Although the international literature shows strong evidence of the effect of crime in large urban areas, particularly on housing prices, little is known about the link between crime and property prices in nonmetropolitan areas. This article describes the effect of residential burglary on the housing market in a nonmetropolitan municipality in Sweden, using data on property sales in 2005 and 2011. The study employs different strategies of hedonic price modelling to estimate the impact of residential burglary while controlling for property and neighbourhood characteristics; in particular, it explores the use of quantile regression and spatial analysis. The findings show that residential burglary has a significant negative effect on property prices in 2011 but no impact in 2005, which might be a result of the dramatic global economic downturn between these years. The article concludes with a discussion on the practical implications of the findings and offers suggestions for future research.

Keywords
Crime, Geographical information system (GIS), Hedonic modelling, Quantile regression, Rural areas
National Category
Public Administration Studies
Identifiers
urn:nbn:se:kth:diva-171907 (URN)10.1016/j.jrurstud.2015.03.014 (DOI)000357544900021 ()2-s2.0-84927690594 (Scopus ID)
Note

QC 20150811

Available from: 2015-08-11 Created: 2015-08-10 Last updated: 2017-12-04Bibliographically approved
Iqbal, A. & Ceccato, V. A. (2015). Does crime in parks affect apartment prices?. Journal of Scandinavian Studies in Criminology and Crime Prevention, 16(1), 97-121
Open this publication in new window or tab >>Does crime in parks affect apartment prices?
2015 (English)In: Journal of Scandinavian Studies in Criminology and Crime Prevention, ISSN 1404-3858, E-ISSN 1651-2340, Vol. 16, no 1, p. 97-121Article in journal (Refereed) Published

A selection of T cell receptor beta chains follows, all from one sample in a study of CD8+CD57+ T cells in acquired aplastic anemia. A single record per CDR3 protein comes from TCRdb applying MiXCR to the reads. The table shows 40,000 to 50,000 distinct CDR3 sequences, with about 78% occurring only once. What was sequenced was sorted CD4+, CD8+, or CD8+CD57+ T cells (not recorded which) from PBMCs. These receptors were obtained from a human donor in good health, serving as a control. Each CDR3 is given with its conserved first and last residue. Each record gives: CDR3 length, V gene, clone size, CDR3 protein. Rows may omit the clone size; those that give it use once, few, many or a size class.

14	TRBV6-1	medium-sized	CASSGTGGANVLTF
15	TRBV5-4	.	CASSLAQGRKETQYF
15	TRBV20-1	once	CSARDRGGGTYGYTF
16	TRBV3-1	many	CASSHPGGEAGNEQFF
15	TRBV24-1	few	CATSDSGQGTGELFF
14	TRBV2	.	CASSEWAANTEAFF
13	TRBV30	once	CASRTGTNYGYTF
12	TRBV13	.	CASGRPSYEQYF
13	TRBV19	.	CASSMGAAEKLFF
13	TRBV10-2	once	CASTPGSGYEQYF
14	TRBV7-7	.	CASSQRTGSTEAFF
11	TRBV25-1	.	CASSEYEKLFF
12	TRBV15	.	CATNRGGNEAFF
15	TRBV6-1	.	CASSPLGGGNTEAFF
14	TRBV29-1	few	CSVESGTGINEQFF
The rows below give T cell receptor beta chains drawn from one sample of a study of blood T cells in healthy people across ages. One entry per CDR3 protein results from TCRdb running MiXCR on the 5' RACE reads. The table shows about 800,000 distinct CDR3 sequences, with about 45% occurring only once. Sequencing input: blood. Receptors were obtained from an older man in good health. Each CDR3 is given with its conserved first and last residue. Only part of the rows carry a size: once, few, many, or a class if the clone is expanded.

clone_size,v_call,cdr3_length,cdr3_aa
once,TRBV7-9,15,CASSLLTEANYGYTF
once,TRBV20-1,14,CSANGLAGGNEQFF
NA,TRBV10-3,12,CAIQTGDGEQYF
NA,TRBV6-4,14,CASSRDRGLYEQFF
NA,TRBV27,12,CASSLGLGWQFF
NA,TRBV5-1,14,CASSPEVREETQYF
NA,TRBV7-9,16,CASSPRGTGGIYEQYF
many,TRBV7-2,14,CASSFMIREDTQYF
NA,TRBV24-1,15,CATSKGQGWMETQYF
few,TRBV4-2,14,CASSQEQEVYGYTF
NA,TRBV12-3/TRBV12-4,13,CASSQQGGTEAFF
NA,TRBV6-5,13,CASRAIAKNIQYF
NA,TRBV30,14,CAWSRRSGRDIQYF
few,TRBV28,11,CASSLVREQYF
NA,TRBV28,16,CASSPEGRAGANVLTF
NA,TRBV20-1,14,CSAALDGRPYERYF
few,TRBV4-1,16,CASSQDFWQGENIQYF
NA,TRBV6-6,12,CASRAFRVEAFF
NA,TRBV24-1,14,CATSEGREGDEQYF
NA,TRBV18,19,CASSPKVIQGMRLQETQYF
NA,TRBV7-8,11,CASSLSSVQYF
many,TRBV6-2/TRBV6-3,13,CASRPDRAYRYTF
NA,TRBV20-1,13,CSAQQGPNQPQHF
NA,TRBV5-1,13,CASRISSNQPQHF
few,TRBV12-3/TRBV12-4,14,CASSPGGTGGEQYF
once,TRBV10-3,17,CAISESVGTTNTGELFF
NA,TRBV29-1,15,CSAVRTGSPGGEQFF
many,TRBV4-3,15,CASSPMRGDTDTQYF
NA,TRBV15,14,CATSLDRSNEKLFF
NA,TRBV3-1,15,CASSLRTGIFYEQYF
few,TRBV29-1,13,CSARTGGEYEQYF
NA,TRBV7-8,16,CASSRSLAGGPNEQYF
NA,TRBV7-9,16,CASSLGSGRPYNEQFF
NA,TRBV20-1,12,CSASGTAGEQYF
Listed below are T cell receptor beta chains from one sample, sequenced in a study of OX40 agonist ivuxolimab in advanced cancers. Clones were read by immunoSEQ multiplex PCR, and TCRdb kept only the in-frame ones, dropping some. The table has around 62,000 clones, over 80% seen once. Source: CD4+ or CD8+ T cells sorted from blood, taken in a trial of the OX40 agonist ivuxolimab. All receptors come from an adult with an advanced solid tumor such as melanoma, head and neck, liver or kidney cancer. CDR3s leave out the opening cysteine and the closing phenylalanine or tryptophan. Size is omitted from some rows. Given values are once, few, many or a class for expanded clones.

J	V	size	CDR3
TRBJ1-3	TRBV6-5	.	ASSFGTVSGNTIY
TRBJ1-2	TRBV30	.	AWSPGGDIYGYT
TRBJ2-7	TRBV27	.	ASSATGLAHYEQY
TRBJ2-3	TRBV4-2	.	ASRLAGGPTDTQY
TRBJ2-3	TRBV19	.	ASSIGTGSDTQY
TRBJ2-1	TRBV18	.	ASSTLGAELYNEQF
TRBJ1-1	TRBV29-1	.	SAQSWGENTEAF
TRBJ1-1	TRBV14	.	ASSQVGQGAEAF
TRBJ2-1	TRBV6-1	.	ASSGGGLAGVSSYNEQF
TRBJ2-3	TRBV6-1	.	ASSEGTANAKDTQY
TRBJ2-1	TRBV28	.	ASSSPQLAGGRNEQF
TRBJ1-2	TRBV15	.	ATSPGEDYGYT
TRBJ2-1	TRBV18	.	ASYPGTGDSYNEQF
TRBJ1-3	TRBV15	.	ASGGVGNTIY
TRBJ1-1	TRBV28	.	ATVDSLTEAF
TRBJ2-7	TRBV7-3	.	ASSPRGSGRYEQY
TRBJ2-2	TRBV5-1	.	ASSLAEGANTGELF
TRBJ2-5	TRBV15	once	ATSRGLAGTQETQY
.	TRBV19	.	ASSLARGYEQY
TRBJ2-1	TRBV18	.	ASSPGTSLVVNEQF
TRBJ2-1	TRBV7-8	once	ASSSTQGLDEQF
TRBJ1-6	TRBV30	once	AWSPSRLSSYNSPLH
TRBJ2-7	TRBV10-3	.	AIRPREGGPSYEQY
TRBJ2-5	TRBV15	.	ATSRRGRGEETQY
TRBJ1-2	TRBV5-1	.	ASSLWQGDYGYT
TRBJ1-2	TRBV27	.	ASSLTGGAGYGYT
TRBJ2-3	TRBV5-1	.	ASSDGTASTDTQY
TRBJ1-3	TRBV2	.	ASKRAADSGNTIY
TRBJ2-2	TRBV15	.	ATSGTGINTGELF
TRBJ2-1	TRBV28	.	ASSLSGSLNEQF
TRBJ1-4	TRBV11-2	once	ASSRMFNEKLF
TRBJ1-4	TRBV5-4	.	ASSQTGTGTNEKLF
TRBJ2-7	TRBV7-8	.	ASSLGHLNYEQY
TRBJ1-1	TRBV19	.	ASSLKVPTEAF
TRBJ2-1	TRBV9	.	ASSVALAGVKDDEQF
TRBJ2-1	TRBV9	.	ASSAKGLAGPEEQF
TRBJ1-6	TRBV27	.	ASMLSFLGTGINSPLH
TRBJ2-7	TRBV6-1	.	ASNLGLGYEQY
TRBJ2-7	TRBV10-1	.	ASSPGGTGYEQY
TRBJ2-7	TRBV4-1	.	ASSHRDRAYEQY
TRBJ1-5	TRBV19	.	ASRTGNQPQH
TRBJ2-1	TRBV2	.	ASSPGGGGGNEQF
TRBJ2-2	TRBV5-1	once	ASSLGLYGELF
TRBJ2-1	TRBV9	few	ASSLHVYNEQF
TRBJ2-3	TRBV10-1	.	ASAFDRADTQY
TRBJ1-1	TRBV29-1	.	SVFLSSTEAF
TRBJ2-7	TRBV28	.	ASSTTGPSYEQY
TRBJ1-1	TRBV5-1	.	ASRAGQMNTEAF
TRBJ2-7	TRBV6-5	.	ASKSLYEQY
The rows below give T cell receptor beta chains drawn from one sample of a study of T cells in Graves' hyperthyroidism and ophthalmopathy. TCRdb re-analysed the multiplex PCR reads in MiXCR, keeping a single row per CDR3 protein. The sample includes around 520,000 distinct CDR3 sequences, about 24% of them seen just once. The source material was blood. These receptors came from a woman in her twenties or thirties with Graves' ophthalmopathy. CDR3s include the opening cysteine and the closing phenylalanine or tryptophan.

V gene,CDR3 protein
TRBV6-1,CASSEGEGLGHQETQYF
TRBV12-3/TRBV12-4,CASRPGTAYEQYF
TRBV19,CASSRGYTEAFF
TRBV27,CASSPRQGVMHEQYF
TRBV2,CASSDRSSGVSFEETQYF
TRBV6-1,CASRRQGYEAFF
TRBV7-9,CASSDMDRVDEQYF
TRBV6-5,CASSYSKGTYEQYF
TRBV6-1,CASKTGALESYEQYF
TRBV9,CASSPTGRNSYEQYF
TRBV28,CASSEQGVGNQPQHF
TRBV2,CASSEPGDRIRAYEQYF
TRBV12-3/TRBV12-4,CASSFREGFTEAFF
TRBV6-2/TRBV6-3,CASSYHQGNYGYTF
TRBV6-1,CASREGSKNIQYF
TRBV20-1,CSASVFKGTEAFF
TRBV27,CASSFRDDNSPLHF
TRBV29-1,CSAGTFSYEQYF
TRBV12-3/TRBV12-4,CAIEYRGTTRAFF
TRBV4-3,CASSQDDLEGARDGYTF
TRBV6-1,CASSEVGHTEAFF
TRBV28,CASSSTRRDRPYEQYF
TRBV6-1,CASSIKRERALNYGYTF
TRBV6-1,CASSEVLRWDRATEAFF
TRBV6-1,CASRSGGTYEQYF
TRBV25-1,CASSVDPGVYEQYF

Abstract [en]

A park is a desirable feature when people are purchasing a property. Buyers are ready to pay more for properties surrounded by natural amenities, such as a pleasant park. However, if a park is targeted by crime and disorder, then it may have a negative effect on people's appraisal. The aim of this study is to reach a better understanding of how parks and crime rates affect housing prices taking into account residential properties and parks type. Stockholm, the capital of Sweden, is used as the case study. The methodology has two stages. An extensive field work was performed in a selected number of parks to help characterize the parks in Stockholm. This information was gathered with secondary data about parks using Geographic Information System. This pre-assessment was later followed by the analysis of 2008s apartment sales using hedonic modelling to assess the effect of parks alone and in combination with crime rates. Results suggest that the effect of parks on prices vary by park type (increased with, e.g. features of cultural and national interest and decreased with ball games or boating facilities) while an aggregated measure of parks lowers overall apartment prices. More interestingly, findings show that the price of apartments tends to be discounted in areas where parks have relatively high rates of violence and vandalism.

Keywords
GIS, green areas, hedonic modelling, offences, spatial error, spatial lag
National Category
Social Sciences
Identifiers
urn:nbn:se:kth:diva-167789 (URN)10.1080/14043858.2015.1009674 (DOI)2-s2.0-84927694222 (Scopus ID)
Funder
Swedish Research CouncilSwedish Research Council Formas
Note

QC 20150525

Available from: 2015-05-25 Created: 2015-05-22 Last updated: 2017-11-14Bibliographically approved
Organisations
Identifiers
ORCID iD: ORCID iD iconorcid.org/0000-0001-5302-1698